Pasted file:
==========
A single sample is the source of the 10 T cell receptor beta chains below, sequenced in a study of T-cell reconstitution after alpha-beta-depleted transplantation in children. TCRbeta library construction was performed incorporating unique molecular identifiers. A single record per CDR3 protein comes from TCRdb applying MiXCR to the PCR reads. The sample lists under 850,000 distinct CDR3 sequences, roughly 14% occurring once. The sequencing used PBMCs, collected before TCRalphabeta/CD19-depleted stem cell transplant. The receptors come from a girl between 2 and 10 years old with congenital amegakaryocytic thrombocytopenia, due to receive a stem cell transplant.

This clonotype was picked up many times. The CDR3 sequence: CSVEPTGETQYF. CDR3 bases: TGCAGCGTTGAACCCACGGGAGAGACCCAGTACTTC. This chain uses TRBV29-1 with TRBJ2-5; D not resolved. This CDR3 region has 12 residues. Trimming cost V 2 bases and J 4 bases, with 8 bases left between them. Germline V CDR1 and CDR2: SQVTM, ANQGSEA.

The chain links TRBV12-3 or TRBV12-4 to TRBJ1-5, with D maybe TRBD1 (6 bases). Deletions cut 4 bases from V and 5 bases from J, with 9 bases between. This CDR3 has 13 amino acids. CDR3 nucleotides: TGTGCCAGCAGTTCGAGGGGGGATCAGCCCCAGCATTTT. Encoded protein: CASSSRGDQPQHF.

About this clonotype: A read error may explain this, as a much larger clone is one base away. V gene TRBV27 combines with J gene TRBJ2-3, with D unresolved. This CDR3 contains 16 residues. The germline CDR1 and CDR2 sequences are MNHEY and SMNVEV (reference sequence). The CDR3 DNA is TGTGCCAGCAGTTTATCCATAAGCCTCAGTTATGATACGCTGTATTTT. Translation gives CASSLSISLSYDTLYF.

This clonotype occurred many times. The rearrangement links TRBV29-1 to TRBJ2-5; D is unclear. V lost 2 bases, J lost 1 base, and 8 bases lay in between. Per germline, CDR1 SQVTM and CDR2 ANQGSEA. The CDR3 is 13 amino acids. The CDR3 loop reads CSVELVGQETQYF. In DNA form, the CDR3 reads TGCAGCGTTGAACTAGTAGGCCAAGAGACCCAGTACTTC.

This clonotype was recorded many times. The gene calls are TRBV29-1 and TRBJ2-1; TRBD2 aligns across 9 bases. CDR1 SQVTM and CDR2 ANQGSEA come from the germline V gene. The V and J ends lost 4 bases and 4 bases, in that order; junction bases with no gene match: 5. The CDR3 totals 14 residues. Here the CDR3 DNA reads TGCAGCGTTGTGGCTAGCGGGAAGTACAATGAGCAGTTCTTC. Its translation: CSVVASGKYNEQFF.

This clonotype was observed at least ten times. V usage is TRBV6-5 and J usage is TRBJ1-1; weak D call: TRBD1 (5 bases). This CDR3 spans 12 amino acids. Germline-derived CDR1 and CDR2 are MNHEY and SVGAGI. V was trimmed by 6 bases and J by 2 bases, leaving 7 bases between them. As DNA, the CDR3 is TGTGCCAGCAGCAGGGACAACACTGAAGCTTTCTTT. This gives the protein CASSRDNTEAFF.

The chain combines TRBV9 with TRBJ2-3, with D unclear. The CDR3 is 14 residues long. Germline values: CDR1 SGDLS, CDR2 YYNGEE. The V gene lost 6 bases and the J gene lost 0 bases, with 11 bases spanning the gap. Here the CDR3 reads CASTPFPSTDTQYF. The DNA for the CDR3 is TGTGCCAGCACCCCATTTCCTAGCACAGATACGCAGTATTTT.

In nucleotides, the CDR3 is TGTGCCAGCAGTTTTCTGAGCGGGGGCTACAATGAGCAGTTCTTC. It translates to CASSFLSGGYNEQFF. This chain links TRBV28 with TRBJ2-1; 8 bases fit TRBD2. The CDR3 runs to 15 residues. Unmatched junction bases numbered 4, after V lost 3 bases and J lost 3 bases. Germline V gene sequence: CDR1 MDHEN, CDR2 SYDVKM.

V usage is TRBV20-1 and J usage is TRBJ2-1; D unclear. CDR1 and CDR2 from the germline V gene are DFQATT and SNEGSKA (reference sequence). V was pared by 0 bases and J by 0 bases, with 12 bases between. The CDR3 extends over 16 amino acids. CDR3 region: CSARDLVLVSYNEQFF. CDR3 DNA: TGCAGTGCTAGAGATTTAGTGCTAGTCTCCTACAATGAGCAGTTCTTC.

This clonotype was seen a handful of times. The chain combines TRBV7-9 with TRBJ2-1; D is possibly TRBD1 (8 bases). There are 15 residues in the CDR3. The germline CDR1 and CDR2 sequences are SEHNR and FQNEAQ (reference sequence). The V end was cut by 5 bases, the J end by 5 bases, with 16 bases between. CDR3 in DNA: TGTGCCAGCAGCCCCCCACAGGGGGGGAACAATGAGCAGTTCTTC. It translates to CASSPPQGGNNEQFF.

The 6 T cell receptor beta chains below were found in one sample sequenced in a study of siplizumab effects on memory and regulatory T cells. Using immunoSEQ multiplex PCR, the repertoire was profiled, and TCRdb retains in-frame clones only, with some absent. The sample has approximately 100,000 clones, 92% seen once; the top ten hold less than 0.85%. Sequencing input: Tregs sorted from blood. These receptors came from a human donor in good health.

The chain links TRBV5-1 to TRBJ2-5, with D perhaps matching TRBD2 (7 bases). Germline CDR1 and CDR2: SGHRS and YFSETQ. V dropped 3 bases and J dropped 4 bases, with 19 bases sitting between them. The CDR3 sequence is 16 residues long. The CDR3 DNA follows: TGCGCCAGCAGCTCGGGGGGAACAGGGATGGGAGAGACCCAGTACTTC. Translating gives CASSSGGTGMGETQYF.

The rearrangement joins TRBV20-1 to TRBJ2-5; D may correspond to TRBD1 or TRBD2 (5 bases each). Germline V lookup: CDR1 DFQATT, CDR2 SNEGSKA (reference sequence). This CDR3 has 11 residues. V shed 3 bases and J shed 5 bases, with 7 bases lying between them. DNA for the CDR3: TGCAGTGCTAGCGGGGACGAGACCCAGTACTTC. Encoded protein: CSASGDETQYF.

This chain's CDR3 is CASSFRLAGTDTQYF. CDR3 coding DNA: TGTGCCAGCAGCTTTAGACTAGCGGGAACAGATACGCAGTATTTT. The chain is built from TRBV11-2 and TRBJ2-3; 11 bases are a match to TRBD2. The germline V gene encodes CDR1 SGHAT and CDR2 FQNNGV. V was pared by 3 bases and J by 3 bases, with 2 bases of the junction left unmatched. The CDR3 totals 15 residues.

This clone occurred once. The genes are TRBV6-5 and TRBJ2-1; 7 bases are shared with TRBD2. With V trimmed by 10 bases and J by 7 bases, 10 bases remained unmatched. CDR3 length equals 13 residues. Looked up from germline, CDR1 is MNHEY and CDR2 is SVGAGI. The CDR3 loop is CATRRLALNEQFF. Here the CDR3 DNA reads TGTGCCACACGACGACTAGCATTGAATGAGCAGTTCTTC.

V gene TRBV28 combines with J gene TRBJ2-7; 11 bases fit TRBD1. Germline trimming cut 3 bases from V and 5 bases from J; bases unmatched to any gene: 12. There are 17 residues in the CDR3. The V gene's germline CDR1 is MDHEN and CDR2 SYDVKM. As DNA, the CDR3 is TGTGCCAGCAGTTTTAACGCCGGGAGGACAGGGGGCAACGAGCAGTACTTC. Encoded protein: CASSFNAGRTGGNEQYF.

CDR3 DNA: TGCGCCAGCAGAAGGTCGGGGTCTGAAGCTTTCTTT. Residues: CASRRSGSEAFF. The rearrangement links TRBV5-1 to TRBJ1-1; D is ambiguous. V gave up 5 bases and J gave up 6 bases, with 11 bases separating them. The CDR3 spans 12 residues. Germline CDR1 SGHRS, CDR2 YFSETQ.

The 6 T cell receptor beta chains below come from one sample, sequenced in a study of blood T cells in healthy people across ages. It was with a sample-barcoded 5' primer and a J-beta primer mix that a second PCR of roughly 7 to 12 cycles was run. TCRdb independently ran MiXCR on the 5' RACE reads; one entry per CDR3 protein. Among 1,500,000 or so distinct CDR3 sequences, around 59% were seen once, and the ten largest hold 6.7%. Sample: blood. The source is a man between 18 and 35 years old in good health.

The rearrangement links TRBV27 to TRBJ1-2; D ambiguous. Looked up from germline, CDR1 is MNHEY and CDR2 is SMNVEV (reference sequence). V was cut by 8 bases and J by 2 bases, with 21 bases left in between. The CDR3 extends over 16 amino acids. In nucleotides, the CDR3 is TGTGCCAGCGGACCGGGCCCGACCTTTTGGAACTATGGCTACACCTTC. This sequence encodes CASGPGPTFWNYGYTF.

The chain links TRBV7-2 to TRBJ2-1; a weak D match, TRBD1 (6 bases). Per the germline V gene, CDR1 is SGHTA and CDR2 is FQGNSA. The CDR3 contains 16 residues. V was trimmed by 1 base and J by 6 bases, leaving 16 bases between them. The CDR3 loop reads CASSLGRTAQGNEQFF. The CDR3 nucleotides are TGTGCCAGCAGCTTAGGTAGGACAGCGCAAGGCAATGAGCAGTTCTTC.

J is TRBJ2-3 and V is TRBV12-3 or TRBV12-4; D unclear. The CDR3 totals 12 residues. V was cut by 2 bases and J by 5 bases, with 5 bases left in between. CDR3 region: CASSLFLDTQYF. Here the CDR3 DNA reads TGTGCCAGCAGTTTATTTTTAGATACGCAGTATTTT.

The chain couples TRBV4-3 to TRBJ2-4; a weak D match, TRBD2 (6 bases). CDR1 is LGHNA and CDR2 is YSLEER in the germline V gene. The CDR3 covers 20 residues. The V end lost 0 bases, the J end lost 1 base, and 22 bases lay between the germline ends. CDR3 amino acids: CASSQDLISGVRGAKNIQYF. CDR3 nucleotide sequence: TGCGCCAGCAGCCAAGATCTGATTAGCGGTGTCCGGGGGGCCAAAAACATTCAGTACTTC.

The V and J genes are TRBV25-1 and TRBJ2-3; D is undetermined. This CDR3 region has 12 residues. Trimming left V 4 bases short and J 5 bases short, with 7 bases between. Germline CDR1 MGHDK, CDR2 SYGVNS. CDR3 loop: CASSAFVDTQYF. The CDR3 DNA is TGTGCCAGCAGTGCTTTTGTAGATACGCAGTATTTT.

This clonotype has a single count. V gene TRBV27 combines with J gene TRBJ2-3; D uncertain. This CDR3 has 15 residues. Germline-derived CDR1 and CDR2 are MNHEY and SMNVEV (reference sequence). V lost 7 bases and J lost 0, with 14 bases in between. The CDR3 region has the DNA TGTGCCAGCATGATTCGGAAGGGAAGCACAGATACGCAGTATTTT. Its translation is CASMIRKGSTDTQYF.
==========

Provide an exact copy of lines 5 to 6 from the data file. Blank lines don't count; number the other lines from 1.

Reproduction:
This clonotype occurred many times. The rearrangement links TRBV29-1 to TRBJ2-5; D is unclear. V lost 2 bases, J lost 1 base, and 8 bases lay in between. Per germline, CDR1 SQVTM and CDR2 ANQGSEA. The CDR3 is 13 amino acids. The CDR3 loop reads CSVELVGQETQYF. In DNA form, the CDR3 reads TGCAGCGTTGAACTAGTAGGCCAAGAGACCCAGTACTTC.

This clonotype was recorded many times. The gene calls are TRBV29-1 and TRBJ2-1; TRBD2 aligns across 9 bases. CDR1 SQVTM and CDR2 ANQGSEA come from the germline V gene. The V and J ends lost 4 bases and 4 bases, in that order; junction bases with no gene match: 5. The CDR3 totals 14 residues. Here the CDR3 DNA reads TGCAGCGTTGTGGCTAGCGGGAAGTACAATGAGCAGTTCTTC. Its translation: CSVVASGKYNEQFF.